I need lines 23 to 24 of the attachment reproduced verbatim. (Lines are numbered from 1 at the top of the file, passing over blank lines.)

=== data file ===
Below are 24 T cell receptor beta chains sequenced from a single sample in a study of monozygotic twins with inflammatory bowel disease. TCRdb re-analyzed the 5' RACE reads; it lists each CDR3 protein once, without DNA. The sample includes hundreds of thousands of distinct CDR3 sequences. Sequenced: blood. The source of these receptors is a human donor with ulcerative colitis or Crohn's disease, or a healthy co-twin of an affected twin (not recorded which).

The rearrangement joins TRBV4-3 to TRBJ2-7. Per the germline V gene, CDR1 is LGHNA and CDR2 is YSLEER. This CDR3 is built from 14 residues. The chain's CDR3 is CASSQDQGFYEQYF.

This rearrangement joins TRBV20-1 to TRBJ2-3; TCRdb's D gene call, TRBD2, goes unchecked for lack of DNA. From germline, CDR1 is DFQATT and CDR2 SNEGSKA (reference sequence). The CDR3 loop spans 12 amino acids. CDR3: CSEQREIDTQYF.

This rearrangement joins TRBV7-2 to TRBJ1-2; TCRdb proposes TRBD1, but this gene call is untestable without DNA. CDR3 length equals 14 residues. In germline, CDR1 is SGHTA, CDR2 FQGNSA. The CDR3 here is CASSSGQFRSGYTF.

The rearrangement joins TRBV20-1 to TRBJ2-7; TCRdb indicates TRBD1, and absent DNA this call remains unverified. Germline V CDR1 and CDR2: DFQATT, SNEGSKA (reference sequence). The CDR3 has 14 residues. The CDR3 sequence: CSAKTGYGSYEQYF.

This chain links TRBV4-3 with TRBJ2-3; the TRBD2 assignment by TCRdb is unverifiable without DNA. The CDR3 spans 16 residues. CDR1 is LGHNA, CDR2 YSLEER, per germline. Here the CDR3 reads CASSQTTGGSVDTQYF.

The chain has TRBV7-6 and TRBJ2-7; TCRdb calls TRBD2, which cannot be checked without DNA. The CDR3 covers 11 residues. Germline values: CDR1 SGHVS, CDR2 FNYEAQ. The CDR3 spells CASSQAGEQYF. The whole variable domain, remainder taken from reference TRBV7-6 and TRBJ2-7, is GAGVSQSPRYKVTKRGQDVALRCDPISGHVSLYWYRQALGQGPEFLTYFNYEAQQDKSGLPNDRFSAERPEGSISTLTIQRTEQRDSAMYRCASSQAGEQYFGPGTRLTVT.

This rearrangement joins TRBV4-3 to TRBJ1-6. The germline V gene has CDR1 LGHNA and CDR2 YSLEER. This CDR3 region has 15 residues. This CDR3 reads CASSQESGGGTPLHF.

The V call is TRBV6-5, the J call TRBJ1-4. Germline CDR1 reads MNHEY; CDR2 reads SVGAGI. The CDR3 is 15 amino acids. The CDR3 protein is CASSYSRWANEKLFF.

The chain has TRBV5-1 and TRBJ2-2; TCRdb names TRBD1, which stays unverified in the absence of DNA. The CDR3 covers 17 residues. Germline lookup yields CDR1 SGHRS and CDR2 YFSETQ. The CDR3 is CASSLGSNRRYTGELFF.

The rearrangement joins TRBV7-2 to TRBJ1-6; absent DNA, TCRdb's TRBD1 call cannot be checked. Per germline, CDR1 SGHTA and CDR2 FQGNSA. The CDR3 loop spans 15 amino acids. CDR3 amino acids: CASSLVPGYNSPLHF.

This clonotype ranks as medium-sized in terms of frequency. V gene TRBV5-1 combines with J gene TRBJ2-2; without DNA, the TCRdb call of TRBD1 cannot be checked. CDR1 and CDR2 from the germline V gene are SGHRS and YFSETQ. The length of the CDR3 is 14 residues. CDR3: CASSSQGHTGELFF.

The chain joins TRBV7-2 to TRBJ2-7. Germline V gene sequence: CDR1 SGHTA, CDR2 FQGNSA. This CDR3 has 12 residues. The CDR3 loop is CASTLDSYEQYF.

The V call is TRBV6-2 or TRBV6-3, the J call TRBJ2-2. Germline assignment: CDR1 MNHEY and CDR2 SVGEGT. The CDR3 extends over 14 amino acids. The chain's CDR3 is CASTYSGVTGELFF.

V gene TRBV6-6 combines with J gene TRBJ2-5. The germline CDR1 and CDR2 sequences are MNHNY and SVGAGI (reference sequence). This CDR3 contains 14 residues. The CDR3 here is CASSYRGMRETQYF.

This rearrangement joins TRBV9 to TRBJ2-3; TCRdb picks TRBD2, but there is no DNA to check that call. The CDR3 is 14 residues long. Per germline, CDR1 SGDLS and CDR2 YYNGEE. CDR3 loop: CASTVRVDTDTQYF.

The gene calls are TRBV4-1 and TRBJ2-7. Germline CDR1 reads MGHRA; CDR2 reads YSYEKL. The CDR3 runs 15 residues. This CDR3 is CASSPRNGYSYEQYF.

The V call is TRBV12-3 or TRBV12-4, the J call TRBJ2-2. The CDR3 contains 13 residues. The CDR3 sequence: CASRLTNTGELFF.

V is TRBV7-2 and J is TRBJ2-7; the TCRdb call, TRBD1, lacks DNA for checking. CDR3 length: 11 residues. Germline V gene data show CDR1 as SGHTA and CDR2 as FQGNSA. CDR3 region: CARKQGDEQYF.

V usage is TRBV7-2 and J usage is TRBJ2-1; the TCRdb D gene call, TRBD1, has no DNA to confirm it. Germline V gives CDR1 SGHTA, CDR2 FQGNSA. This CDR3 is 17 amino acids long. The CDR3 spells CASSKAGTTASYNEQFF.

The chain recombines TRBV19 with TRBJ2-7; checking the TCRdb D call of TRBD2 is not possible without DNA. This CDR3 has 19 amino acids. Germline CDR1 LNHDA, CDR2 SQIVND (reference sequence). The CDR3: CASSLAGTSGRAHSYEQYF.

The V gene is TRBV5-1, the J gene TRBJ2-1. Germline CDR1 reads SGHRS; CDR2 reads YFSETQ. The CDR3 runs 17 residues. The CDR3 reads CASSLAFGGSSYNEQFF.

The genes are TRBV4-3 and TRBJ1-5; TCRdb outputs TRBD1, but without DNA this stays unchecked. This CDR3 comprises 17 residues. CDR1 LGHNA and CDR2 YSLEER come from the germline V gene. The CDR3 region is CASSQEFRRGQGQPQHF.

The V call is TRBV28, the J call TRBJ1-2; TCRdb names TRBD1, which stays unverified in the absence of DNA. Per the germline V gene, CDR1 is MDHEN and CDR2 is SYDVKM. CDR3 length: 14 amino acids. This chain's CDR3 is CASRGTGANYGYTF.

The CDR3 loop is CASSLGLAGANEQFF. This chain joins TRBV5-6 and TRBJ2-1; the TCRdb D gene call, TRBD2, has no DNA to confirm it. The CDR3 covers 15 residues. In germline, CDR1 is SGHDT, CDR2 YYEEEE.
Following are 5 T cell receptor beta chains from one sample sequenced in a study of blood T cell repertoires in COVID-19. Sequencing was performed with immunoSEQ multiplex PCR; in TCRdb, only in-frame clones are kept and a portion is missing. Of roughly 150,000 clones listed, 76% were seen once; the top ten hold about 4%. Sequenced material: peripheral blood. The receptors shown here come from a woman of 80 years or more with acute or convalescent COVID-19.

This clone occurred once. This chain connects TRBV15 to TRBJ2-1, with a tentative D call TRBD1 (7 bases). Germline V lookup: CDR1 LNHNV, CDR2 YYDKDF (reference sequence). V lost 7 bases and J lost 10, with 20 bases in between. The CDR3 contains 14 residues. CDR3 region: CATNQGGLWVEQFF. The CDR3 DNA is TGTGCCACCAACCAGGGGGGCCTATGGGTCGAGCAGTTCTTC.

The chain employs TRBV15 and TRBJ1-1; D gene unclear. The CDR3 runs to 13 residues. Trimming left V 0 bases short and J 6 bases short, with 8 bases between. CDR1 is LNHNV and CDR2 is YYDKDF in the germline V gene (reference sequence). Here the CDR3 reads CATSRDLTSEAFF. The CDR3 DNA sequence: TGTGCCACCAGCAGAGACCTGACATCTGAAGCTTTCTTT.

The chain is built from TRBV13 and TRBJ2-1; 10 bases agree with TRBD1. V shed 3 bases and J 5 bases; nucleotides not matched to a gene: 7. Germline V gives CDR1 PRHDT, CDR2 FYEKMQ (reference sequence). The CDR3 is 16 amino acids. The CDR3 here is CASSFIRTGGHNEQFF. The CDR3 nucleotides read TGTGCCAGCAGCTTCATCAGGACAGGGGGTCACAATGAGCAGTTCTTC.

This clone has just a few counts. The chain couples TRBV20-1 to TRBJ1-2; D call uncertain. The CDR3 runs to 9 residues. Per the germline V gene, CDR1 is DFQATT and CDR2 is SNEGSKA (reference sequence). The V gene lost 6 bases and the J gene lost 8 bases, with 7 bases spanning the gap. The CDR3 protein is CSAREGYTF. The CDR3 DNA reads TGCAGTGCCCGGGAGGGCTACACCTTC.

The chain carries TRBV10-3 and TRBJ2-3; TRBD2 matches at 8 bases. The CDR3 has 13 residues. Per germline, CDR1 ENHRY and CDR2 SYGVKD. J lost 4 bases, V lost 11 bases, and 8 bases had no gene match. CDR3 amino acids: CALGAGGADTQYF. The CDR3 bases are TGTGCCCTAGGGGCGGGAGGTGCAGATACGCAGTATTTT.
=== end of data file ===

The genes are TRBV4-3 and TRBJ1-5; TCRdb outputs TRBD1, but without DNA this stays unchecked. This CDR3 comprises 17 residues. CDR1 LGHNA and CDR2 YSLEER come from the germline V gene. The CDR3 region is CASSQEFRRGQGQPQHF.

The V call is TRBV28, the J call TRBJ1-2; TCRdb names TRBD1, which stays unverified in the absence of DNA. Per the germline V gene, CDR1 is MDHEN and CDR2 is SYDVKM. CDR3 length: 14 amino acids. This chain's CDR3 is CASRGTGANYGYTF.